Is the block header in stratum protocol double hashed?

I’m trying to understand how the block header is done when mining in a stratum pool. Should the block header be hashed once or double hashed ?

the block header consists of the version, previous hash, merkle root, ntime, nbit, and nonce. right?

web application – https security – should password be hashed server-side or client-side?

Hashing on the client makes sense only if you do not trust the server in some way, and do not want to show it the “actual” password (the one which the human user remembers). Why would you not want to show the password to the very site on which the said password has any use ? Because you have reused the password elsewhere ! Now that’s usually bad, but there is a relatively safe version which is incarnated in myriads of browser extensions or bookmarklets such as this one or that one (I don’t vouch for their quality). These are tools where the human user remembers a “master password”, from which a site-specific password is generated, using the site domain name as a kind of salt, so that two distinct sites get distinct passwords.

While this scenario makes sense, doing it with Javascript sent by the server itself does not. Indeed, the point of hashing the password client side is that the server is potentially hostile (e.g. subverted by an attacker), and thus Javascript code sent by that server is, at the very least, suspect. You do not want to enter your precious password in some hostile Javascript…


Another case for client-side hashing is about slow hashing. Since passwords are, by definition, weak, you want to thwart dictionary attacks. You assume that the bad guy got a copy of the server database, and will “try passwords” on his own machines (see this blog post for some discussion on this). To slow down the adversary, you employ an inherently slow hashing process (such as bcrypt), but this will make the processing slow for everybody, including the server. To help the server, you might want to offload some of the work on the client, hence do at least part of it in some Javascript code running in the client browser…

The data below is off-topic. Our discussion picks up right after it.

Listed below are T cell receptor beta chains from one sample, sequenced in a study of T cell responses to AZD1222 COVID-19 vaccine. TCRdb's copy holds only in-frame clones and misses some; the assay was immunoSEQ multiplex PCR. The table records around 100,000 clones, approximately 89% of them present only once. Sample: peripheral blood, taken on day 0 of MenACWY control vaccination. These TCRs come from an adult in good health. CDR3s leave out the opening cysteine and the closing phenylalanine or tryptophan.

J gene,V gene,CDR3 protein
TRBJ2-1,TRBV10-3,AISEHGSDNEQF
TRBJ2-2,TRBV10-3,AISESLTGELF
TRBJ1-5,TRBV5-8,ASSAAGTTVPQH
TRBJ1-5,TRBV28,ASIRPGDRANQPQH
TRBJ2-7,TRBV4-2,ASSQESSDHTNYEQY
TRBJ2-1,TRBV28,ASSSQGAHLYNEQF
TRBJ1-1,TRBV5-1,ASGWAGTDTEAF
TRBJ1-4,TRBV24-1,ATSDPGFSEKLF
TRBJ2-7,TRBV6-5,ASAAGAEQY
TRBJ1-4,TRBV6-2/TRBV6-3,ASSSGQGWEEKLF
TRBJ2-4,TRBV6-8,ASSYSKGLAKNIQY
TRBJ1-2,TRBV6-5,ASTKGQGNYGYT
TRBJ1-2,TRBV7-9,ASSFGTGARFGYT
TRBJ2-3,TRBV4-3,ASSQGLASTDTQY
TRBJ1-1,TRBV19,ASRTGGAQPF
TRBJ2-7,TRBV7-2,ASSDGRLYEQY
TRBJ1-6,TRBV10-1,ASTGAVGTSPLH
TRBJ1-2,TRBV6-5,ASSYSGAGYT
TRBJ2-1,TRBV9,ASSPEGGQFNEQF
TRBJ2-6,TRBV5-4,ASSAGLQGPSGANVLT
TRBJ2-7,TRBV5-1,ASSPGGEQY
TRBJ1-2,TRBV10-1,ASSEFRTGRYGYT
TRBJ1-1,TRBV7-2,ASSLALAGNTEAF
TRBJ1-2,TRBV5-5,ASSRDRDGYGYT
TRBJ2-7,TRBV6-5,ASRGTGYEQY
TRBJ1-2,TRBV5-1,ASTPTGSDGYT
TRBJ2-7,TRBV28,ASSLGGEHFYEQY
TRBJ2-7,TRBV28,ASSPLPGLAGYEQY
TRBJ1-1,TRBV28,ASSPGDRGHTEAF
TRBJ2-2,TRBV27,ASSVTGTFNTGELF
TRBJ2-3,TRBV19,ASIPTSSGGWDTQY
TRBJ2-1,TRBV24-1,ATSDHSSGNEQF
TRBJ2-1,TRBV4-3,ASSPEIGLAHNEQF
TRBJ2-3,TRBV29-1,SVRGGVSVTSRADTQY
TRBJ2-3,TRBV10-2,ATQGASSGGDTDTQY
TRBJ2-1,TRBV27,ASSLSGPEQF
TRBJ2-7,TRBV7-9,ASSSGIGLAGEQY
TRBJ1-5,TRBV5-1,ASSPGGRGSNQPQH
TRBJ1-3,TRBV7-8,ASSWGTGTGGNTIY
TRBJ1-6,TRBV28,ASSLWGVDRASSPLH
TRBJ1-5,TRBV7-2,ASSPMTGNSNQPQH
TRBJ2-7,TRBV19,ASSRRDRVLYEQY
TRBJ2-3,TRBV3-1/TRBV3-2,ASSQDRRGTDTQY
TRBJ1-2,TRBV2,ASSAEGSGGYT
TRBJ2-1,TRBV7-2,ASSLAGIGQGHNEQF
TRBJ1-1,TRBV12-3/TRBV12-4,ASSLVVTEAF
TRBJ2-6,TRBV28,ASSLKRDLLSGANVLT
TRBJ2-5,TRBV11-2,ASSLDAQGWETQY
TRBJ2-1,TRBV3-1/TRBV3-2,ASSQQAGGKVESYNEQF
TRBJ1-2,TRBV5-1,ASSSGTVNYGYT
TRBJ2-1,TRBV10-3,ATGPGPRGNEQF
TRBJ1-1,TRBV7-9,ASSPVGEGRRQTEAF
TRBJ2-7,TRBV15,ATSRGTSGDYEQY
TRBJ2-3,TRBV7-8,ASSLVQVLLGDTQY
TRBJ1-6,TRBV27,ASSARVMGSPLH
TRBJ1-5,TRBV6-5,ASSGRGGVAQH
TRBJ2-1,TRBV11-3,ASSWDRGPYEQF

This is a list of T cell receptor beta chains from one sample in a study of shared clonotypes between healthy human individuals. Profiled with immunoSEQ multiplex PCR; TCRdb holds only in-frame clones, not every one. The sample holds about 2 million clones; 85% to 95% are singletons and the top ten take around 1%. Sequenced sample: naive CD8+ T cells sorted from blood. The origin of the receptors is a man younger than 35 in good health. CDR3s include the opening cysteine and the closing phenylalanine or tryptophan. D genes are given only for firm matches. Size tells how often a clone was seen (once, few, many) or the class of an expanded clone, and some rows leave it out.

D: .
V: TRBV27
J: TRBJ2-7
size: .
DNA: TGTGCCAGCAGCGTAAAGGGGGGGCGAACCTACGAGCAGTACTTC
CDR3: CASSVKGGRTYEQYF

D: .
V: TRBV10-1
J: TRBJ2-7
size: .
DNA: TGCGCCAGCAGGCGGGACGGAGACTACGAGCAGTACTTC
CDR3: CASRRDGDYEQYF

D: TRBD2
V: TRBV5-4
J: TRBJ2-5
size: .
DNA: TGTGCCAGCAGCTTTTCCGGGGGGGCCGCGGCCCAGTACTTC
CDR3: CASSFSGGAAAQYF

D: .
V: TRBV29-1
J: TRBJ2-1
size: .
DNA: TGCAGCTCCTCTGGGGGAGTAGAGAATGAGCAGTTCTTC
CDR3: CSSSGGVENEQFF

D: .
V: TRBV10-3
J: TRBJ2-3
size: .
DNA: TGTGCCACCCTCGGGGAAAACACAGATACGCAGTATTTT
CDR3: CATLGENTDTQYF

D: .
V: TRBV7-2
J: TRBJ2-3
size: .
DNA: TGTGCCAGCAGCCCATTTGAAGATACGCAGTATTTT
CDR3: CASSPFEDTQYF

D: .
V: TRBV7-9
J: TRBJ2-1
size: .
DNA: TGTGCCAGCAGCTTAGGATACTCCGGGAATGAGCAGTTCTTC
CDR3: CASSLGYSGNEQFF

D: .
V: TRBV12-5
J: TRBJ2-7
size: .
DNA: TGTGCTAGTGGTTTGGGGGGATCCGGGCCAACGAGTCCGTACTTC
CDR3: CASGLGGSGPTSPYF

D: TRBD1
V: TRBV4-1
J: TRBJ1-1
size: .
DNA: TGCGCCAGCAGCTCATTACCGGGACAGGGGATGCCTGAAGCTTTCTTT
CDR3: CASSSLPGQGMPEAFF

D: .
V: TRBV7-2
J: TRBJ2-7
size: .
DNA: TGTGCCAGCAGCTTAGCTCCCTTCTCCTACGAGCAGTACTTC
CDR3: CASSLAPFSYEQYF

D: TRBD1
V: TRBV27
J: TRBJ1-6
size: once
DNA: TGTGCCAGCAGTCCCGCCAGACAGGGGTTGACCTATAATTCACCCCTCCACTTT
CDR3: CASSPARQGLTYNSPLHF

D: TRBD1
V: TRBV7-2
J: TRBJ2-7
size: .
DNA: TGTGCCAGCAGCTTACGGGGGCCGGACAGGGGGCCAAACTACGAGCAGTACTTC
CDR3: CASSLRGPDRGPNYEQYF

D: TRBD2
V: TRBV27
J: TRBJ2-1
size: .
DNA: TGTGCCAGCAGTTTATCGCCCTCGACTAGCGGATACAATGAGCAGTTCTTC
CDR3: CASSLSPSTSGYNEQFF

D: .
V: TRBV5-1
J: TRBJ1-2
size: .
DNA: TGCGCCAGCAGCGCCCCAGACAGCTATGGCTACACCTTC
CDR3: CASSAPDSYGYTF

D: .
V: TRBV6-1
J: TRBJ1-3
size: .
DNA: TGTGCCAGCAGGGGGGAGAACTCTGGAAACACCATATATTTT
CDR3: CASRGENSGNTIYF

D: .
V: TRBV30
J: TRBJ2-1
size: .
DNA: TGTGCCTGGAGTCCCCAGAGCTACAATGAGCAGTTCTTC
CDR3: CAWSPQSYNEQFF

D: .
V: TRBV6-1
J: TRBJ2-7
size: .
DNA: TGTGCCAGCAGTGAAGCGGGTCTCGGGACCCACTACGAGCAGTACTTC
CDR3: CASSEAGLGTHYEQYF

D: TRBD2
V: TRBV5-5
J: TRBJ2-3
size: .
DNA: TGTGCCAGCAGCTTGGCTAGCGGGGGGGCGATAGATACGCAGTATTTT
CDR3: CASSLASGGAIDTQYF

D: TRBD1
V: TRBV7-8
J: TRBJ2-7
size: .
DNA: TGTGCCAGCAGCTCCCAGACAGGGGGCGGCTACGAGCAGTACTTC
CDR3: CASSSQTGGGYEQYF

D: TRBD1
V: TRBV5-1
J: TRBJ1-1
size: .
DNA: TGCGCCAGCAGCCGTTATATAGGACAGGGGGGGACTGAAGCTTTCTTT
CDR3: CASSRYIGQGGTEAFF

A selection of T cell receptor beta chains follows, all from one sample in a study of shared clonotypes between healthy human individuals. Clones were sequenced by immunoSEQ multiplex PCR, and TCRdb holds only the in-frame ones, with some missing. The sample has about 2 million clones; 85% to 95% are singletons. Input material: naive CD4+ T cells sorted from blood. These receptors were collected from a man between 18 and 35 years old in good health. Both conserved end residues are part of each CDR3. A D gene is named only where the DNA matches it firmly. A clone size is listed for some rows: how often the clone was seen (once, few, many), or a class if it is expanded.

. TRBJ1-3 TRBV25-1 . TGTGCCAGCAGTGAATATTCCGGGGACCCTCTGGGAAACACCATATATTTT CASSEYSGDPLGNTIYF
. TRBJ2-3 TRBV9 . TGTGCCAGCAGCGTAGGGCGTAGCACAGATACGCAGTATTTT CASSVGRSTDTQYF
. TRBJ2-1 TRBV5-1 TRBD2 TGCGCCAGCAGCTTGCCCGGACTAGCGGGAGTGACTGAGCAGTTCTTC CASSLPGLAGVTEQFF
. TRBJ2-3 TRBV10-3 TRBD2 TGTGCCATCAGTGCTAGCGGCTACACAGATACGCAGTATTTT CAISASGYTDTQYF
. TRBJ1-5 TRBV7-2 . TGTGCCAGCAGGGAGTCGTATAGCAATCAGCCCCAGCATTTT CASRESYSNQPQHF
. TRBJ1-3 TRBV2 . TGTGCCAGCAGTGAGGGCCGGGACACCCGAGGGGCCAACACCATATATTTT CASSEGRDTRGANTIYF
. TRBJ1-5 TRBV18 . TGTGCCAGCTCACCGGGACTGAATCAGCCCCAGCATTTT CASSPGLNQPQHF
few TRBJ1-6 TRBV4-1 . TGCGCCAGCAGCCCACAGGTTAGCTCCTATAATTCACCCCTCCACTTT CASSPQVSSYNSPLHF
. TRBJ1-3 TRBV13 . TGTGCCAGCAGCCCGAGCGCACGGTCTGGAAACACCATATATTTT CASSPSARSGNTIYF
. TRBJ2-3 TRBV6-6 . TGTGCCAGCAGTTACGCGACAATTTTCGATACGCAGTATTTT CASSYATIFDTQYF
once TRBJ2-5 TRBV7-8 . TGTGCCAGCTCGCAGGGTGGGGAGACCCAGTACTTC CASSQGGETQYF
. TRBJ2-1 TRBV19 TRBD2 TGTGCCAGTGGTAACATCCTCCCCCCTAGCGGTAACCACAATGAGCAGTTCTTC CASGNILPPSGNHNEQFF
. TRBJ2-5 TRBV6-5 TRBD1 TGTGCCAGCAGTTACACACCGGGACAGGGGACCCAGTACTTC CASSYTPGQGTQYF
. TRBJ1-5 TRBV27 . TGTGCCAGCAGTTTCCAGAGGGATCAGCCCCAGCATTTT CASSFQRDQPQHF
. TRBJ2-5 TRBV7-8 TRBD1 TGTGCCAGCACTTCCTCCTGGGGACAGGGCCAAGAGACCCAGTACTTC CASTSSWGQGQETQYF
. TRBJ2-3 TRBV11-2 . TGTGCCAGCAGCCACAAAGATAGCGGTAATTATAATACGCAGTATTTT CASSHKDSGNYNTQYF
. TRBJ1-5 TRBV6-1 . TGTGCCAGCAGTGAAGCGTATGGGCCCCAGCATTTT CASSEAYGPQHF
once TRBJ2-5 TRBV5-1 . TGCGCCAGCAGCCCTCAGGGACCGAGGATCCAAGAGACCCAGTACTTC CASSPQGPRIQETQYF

Unfortunately, Javascript is awfully slow at this kind of job (typically 20 to 100 times slower than decent C code), and the client system will not be able to contribute a substantial part to the hashing effort. The idea is sound but will have to wait for better technology (it would have worked with a Java client, though: with a decent JVM, optimized Java code is about 2 to 4 times slower than optimized C code, for a hashing job).


To sum up, there is no really good case for doing client-side password hashing, from Javascript code sent by the server itself. Just send the password “as is” to the server through an HTTPS tunnel (the login page, the form destination URL, and whatever page are protected by the password, shall all be served over SSL, otherwise you have more pressing security issues than the use of passwords).

magento2 – M2 Import customers with API with hashed passwords?

I can import customers with the API using /rest/all/V1/customers endpoint. I can also supply a password.

But is it possible to import a customer with a hashed password? If possible, how would I do that? To be clear, I just want to supply a hashed password in the request. It’s coming from Magento 1 and is MD5 hashed (which M2 supports).

I tried password_hash (named like the field in the table) instead, but that doesn’t work. The field stays NULL.

TL:DR

How can I import customers with hashed passwords with the API?

Why do we need hashed page tables for Paging in Operating Systems?

I understand that we might need hierarchical paging to handle page tables with sizes greater than the size of one frame, but what is the use of Hashed Page tables then? I would understand if we were storing page-numbers and mapped frame numbers as $key-value$ pairs, because then hashing would make the process of accessing a particular $key-value$ pair much faster but can’t we just store the base of the page table and add the virtual page number, go to that index of Page Table, and get the frame number anyway?

encryption – How to identify this hashed text and if it encrypted using a key?

For the second one, I think you mean 152 characters, not 152 bytes. The character set looks like base64, and the equals symbols at the end are another tell-tale sign that this is probably base64, as equals symbols are often used for padding in base64.

In base64, each set of 4 characters represents 3 bytes. You have 150 characters of actual information (again, the last two equals symbols are padding). This equates to 112.5 bytes of data ( (150/4) * 3). That equates to 900 bits of data (8*112.5).